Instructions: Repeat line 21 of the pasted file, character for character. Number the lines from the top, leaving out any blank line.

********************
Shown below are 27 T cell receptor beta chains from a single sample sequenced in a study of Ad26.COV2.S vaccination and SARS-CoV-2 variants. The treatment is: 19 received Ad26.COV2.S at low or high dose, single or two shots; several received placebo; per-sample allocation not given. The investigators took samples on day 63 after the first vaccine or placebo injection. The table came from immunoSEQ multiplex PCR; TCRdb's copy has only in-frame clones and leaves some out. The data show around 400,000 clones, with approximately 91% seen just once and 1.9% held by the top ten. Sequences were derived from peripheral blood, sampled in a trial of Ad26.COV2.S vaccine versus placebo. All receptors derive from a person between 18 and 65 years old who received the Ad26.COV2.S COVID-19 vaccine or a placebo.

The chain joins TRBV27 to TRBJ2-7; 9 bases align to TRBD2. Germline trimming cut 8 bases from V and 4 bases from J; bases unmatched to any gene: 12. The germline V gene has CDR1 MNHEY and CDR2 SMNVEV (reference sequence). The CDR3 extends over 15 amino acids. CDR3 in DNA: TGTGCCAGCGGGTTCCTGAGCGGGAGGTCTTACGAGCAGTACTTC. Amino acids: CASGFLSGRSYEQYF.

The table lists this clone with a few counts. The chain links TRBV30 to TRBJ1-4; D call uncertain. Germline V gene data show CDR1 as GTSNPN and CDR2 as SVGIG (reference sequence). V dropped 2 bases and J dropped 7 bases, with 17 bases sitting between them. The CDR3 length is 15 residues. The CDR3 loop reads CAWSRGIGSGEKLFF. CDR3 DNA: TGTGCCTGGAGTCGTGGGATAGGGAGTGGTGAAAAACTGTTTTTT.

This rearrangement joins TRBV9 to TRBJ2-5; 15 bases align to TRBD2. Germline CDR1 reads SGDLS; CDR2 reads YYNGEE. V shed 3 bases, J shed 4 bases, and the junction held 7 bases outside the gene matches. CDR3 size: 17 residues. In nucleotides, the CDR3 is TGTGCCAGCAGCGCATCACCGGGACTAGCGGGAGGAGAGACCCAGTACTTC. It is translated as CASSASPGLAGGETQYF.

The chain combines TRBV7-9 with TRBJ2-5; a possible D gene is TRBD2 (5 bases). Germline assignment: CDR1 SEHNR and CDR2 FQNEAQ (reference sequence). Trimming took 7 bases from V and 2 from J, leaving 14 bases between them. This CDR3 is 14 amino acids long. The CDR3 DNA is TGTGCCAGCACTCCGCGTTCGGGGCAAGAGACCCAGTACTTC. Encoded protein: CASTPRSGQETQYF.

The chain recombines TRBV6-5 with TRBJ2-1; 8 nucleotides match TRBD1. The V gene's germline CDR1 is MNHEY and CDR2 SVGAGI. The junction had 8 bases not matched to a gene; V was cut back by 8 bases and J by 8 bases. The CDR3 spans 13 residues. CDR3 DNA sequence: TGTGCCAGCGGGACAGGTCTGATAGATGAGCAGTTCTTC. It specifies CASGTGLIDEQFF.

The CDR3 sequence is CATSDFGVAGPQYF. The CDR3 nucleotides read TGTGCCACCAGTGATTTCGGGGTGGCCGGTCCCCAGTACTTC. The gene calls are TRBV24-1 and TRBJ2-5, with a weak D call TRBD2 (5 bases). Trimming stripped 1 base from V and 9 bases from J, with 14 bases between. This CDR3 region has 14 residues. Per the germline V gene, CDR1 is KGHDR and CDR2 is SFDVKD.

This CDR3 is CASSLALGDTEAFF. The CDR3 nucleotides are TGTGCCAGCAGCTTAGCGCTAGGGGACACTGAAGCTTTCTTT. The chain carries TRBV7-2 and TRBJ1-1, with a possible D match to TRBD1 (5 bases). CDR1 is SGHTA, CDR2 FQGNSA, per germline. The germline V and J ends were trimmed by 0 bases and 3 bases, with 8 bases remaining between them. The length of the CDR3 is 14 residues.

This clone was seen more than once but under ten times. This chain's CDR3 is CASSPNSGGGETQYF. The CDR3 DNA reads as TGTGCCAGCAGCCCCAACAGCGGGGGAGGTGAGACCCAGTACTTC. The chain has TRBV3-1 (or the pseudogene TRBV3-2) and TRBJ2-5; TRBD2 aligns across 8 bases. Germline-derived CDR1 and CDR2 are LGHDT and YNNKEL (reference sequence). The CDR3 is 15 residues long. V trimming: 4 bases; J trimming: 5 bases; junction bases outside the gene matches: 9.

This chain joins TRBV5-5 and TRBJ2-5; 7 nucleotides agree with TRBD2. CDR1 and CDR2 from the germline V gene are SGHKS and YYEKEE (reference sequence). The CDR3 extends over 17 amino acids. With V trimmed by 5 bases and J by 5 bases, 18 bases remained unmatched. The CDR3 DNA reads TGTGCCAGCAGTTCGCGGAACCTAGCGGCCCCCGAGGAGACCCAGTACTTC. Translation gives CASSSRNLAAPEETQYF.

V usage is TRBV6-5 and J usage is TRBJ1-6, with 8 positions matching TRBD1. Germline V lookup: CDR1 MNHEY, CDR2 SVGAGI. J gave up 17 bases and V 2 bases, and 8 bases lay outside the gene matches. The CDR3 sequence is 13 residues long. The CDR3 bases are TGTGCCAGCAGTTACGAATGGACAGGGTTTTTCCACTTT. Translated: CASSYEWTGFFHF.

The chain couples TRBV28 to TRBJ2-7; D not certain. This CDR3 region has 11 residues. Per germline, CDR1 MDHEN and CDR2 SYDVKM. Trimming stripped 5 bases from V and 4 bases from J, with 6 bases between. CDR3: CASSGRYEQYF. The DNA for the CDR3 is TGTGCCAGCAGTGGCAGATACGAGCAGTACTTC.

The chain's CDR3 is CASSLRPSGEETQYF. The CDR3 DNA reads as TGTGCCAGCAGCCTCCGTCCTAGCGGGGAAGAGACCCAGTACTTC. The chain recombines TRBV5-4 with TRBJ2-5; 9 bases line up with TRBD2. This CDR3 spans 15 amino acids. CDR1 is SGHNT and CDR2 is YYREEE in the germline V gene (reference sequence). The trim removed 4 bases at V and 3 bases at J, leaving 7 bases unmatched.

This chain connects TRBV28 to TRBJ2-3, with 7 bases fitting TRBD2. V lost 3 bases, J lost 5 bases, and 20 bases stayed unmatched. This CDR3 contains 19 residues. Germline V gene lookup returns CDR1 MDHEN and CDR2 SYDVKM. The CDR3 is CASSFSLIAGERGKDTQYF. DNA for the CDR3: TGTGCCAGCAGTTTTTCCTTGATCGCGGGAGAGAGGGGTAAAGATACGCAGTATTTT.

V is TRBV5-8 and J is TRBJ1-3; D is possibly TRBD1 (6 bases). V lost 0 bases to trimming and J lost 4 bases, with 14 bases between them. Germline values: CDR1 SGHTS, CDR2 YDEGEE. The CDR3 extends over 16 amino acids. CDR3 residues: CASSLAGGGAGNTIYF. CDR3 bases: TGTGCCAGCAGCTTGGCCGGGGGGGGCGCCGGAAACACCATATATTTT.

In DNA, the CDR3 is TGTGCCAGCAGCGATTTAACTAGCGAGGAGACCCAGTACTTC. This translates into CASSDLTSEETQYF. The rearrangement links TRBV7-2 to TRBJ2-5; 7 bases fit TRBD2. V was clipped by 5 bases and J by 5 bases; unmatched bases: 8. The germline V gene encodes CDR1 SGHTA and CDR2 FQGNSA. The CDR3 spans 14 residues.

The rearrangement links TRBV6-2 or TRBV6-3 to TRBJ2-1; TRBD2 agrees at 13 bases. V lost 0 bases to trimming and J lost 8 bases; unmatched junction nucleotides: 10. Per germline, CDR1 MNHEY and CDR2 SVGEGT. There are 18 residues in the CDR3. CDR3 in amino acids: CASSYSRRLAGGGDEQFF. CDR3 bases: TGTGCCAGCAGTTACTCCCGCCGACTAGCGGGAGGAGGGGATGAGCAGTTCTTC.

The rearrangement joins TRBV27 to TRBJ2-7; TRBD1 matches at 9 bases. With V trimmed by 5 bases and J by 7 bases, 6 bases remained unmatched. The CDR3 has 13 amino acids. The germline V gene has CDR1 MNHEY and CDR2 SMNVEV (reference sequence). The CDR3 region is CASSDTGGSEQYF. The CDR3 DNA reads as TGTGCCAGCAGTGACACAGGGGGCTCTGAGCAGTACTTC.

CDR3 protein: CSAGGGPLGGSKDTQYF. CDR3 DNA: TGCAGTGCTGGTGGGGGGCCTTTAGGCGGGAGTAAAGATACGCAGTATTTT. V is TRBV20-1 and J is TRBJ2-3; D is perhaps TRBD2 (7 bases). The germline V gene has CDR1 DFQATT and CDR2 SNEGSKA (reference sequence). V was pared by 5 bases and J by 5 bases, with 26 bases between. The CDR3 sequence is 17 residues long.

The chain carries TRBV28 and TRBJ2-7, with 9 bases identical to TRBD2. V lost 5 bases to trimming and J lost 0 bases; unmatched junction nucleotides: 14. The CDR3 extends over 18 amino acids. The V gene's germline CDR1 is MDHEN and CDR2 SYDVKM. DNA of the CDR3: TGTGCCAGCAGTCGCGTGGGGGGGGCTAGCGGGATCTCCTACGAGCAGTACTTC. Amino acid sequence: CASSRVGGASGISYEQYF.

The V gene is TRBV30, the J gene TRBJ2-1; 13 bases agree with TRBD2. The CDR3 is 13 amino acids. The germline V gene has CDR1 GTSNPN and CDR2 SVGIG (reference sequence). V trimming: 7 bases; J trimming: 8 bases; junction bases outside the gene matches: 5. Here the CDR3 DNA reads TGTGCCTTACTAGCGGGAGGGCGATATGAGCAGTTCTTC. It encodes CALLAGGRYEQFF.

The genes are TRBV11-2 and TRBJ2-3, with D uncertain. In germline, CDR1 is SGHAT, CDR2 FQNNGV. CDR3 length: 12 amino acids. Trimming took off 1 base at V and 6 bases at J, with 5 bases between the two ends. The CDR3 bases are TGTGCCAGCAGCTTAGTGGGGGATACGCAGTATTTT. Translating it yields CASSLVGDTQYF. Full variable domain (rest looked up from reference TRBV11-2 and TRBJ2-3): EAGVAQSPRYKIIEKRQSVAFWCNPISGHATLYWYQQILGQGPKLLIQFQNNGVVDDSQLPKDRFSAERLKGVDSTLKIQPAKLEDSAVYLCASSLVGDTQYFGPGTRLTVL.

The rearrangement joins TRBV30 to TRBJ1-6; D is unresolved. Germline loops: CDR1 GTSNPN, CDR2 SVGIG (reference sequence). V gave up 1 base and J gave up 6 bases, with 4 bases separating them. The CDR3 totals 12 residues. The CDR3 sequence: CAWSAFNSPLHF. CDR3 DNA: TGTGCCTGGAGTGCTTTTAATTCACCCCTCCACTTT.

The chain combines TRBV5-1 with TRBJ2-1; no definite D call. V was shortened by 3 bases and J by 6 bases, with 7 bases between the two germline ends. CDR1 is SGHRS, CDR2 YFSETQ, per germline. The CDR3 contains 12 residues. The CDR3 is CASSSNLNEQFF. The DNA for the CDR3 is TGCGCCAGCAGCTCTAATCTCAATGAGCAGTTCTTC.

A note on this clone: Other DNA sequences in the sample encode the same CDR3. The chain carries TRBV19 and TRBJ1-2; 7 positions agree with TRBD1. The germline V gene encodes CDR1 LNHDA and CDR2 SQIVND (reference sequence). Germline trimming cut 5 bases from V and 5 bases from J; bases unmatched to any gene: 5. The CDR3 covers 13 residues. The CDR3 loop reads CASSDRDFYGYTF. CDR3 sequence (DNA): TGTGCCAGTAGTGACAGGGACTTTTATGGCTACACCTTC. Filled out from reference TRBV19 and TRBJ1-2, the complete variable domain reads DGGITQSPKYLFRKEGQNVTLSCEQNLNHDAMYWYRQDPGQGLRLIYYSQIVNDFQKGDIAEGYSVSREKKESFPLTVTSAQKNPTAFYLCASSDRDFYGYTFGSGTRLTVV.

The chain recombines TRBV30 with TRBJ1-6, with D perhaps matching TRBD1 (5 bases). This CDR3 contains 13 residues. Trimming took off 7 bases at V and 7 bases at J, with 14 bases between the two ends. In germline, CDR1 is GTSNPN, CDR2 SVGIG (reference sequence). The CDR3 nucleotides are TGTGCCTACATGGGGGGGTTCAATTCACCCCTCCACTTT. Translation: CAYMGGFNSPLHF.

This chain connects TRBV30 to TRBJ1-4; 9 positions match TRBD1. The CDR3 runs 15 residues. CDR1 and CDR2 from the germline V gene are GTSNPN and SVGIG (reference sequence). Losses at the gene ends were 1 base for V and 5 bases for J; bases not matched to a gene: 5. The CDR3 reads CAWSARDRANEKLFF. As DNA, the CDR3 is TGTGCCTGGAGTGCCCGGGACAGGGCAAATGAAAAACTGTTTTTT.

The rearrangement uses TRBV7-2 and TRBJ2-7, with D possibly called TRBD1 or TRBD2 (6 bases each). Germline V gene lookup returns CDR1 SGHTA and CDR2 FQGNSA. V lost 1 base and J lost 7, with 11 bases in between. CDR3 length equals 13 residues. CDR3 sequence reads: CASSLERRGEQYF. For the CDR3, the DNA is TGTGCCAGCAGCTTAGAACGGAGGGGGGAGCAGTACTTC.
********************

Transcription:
The V gene is TRBV30, the J gene TRBJ2-1; 13 bases agree with TRBD2. The CDR3 is 13 amino acids. The germline V gene has CDR1 GTSNPN and CDR2 SVGIG (reference sequence). V trimming: 7 bases; J trimming: 8 bases; junction bases outside the gene matches: 5. Here the CDR3 DNA reads TGTGCCTTACTAGCGGGAGGGCGATATGAGCAGTTCTTC. It encodes CALLAGGRYEQFF.